Dystopian performatives and vertigo aesthetics in popular theatre
Simon Parry

This chapter examines two Broadway musicals, Wicked and Urinetown, and two plays first staged at London’s National Theatre, Earthquakes in London and The Effect. It looks at how these examples of popular theatre register public feelings about contemporary science and technology. Their various modes of theatricality establish a relationship between performers and spectators but also articulate connections between a range of scientific discourses on climate change, population change, water management, genetics and neuroscience; apparently anti-scientific cultural forms such as myth, mysticism and magic; and aesthetic conventions from literary fiction, pop music and fashion. The chapter argues that speculative theatrical practices offer ways of engaging with uncomfortable knowledge.

in Science in performance
Theatre of Debate
Simon Parry

This chapter provides a case study of the theatre company Y Touring and their development of a dramaturgical process known as Theatre of Debate. The work of the company over more than twenty-five years touring secondary schools across the UK and beyond provides an important benchmark for collaborations between scientists, theatre-makers and educators. The chapter charts the development of the company’s extensive repertoire of plays covering major areas of biomedicine including genetics and neuroscience. It goes on to discuss how Theatre of Debate offers a distinctive approach to an education in somatic expertise opening up emerging ethical issues to contest and debate.

in Science in performance
Open Access (free)
Bonnie Clementsson

In this chapter the reader learns about the early-modern Swedish judicial system and the ecclesiastical structure. The judicial body, which was fairly uniform, consisted of three secular levels. Each level had its counterpart in the ecclesiastical structure. Readers are also introduced to incest prohibitions in a historical context with a focus on Christian rules and notions. The differences between Catholic and Protestant ideas in respect of incest prohibitions are clarified. The intense debate that was going on between theologians on a European level before, during, and after the Reformation is discussed and the outcome presented. Finally, the position of Johan Stiernhöök, a high-ranking Swedish jurist in the late 1600s, is demonstrated in order to explain the judicial discourse in Sweden at the point in time where the investigation begins.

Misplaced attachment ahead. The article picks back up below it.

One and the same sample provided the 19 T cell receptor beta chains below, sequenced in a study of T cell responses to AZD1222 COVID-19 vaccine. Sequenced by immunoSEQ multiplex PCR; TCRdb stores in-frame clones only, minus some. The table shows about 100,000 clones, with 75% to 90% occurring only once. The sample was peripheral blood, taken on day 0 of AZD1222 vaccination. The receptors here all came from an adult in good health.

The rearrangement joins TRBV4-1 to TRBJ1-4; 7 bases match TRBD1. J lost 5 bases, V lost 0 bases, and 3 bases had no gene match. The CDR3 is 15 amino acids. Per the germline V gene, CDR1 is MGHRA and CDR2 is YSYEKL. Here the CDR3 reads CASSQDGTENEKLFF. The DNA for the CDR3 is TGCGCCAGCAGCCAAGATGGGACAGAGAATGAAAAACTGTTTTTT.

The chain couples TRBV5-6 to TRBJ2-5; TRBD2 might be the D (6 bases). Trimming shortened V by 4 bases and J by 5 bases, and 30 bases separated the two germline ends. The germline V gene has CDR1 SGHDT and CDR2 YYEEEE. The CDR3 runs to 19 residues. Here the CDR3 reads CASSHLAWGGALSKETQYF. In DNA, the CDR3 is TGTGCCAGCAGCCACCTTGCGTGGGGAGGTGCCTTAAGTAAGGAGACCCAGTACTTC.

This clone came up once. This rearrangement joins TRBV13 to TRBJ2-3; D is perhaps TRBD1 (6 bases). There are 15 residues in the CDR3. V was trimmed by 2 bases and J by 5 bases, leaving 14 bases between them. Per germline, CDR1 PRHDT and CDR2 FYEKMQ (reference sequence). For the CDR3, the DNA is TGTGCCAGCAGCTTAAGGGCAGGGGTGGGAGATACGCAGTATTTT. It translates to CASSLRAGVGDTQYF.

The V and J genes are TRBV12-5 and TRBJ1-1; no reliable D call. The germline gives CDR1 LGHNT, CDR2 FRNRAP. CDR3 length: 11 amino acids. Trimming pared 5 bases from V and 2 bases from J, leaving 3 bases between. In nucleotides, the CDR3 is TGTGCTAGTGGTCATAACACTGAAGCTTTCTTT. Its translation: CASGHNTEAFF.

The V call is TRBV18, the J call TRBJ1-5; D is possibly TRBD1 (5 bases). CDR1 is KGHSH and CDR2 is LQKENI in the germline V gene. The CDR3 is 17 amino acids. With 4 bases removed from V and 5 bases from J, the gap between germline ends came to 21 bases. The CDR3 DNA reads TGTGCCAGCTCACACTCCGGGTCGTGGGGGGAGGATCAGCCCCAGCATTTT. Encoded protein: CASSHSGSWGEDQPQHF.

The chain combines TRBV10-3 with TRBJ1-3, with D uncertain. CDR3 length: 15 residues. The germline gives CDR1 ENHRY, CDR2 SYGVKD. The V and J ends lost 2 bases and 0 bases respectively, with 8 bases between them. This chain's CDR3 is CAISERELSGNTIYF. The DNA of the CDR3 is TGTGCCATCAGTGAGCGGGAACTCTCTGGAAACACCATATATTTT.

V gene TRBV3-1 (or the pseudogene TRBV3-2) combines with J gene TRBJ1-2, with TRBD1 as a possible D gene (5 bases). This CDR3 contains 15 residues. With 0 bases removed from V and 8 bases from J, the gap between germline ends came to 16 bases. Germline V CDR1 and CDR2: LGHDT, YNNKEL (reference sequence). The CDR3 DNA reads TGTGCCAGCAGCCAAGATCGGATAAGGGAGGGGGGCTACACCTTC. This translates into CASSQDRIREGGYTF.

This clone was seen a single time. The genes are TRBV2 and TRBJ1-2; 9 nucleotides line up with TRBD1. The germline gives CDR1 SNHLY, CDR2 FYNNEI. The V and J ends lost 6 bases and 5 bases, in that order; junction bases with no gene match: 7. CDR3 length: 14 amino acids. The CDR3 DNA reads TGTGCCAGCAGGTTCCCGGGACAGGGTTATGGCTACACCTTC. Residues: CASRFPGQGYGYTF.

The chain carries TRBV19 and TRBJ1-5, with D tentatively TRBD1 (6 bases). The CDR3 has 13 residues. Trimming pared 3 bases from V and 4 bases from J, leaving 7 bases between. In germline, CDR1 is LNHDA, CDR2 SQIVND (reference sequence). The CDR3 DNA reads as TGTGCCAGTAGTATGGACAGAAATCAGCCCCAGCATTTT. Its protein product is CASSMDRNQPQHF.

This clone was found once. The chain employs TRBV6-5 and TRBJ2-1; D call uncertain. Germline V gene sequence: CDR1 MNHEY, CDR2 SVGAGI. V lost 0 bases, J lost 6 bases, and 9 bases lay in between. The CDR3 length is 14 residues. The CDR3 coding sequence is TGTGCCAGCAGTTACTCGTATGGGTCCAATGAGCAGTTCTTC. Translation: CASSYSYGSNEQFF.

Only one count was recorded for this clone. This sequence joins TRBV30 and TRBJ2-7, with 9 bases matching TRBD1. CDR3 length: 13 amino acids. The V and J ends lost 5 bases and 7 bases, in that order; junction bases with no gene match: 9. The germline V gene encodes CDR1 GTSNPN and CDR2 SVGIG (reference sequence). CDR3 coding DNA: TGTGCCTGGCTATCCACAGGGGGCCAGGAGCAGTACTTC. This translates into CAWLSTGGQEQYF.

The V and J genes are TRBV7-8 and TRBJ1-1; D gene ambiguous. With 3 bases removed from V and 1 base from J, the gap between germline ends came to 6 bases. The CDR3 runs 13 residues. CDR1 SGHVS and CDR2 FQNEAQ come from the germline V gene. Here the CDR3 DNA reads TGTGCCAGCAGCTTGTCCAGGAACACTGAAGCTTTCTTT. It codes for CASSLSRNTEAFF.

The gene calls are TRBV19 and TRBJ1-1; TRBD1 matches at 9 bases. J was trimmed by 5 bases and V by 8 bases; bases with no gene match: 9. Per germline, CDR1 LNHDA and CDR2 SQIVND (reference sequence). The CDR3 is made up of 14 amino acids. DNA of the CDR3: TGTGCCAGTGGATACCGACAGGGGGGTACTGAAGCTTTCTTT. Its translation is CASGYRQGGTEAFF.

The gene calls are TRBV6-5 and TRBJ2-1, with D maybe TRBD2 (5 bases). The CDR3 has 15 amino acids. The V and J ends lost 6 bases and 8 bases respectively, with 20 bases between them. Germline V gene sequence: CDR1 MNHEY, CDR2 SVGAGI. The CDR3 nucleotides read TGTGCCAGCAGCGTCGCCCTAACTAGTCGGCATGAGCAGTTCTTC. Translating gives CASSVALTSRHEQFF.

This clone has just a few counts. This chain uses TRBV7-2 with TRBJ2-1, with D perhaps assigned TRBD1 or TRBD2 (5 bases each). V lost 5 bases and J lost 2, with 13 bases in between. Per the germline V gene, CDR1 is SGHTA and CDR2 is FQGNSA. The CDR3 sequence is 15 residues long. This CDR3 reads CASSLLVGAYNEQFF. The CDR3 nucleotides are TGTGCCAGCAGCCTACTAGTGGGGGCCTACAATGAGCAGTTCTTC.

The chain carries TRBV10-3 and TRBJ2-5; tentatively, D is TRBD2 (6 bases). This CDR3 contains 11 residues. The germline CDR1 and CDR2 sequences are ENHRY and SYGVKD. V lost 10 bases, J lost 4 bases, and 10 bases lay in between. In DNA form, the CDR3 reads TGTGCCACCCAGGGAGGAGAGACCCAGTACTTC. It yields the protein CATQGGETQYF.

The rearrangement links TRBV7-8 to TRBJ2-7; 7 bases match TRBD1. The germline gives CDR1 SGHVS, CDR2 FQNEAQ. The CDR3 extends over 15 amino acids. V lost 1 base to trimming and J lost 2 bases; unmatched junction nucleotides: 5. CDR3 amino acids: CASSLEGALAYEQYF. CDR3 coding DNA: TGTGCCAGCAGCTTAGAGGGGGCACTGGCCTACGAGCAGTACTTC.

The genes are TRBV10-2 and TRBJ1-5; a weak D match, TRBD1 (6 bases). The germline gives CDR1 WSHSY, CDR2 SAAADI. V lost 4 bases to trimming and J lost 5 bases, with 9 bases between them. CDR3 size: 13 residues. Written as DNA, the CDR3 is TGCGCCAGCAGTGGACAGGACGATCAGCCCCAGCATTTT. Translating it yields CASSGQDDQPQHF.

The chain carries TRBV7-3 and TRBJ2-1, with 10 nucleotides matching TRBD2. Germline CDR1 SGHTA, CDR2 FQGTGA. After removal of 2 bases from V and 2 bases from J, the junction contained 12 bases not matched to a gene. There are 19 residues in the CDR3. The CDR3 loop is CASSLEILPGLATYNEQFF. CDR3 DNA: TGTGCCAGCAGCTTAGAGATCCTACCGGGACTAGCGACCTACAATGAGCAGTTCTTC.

in Incest in Sweden, 1680–1940
Open Access (free)
City DNA, public health and a new urban imaginary
Michael Keith and Andreza Aruska de Souza Santos

The availability of big data as well as life in an urban age has created expectations about the prediction and control of diseases. And yet, at the same time, cultural and gender nuances have made it necessary to reconceptualise wellbeing. In this chapter we bring together arguments presented throughout this volume about expectations and limitations when addressing health in the city. What has been demonstrated throughout this volume is that public health is a common good as much as it is an individual choice. The balance between ‘my body, my rules’ and the shared space that connects everything and everyone is one that demands constant negotiation. The trade offs and instability between the individual and communities are also a discussion of the availability of resources such as individually tailored treatments and the epidemics of city life. In this complex system of connected individuals living across different urban realities, we have contributed by concluding that medical knowledges demand a new urban imaginary: thinking experimentally about optimising public health interventions in global processes of urban transformation.